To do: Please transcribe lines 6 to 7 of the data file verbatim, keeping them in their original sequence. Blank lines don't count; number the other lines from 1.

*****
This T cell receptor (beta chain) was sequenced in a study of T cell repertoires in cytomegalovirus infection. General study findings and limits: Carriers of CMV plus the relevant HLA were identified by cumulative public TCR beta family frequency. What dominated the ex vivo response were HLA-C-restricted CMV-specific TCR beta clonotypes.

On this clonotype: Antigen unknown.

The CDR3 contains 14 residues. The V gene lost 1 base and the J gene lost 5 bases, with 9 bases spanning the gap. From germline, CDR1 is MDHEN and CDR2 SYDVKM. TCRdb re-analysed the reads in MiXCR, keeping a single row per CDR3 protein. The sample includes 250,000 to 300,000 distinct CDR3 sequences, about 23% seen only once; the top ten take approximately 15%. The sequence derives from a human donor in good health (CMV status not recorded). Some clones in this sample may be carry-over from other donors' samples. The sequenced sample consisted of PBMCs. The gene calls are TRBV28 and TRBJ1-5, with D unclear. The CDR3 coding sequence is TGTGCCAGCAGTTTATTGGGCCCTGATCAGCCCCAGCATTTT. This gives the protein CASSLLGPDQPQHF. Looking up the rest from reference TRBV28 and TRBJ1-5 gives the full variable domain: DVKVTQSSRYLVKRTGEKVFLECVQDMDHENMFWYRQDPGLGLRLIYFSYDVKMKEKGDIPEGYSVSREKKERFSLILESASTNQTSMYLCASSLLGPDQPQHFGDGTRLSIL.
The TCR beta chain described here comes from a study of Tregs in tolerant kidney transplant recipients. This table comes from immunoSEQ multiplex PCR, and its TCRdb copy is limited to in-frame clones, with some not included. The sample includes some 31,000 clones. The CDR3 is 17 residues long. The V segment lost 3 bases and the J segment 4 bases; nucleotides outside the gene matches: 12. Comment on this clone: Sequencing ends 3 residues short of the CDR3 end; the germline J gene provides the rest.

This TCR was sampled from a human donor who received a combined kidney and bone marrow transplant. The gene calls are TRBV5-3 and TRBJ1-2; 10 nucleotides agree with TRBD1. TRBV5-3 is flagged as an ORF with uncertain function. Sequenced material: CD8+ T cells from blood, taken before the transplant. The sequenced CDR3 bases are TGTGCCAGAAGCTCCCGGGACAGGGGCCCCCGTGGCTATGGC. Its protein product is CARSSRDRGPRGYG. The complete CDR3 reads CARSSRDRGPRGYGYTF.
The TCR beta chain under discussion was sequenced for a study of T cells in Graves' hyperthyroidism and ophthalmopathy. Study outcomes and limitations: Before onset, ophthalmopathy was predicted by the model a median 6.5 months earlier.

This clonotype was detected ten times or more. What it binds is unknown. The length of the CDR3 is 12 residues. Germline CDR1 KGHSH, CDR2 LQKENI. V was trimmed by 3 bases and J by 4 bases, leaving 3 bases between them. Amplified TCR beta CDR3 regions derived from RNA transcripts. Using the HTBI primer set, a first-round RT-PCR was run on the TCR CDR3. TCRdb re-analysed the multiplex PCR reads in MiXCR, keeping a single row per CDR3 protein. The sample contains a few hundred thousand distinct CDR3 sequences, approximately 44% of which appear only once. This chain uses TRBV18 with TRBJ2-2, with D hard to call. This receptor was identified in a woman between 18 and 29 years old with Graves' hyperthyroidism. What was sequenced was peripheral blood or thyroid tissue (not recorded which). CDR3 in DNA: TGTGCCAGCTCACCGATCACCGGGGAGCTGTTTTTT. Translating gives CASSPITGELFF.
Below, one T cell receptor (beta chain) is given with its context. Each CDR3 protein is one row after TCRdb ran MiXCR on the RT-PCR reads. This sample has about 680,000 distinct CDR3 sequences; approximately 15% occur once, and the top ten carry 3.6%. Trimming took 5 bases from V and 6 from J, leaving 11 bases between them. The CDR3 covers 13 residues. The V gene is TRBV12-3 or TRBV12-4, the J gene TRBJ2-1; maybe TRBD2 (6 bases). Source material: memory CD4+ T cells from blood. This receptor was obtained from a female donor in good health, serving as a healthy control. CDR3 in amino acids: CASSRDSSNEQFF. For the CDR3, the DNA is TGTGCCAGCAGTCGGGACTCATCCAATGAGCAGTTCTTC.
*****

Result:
The TCR beta chain under discussion was sequenced for a study of T cells in Graves' hyperthyroidism and ophthalmopathy. Study outcomes and limitations: Before onset, ophthalmopathy was predicted by the model a median 6.5 months earlier.

This clonotype was detected ten times or more. What it binds is unknown. The length of the CDR3 is 12 residues. Germline CDR1 KGHSH, CDR2 LQKENI. V was trimmed by 3 bases and J by 4 bases, leaving 3 bases between them. Amplified TCR beta CDR3 regions derived from RNA transcripts. Using the HTBI primer set, a first-round RT-PCR was run on the TCR CDR3. TCRdb re-analysed the multiplex PCR reads in MiXCR, keeping a single row per CDR3 protein. The sample contains a few hundred thousand distinct CDR3 sequences, approximately 44% of which appear only once. This chain uses TRBV18 with TRBJ2-2, with D hard to call. This receptor was identified in a woman between 18 and 29 years old with Graves' hyperthyroidism. What was sequenced was peripheral blood or thyroid tissue (not recorded which). CDR3 in DNA: TGTGCCAGCTCACCGATCACCGGGGAGCTGTTTTTT. Translating gives CASSPITGELFF.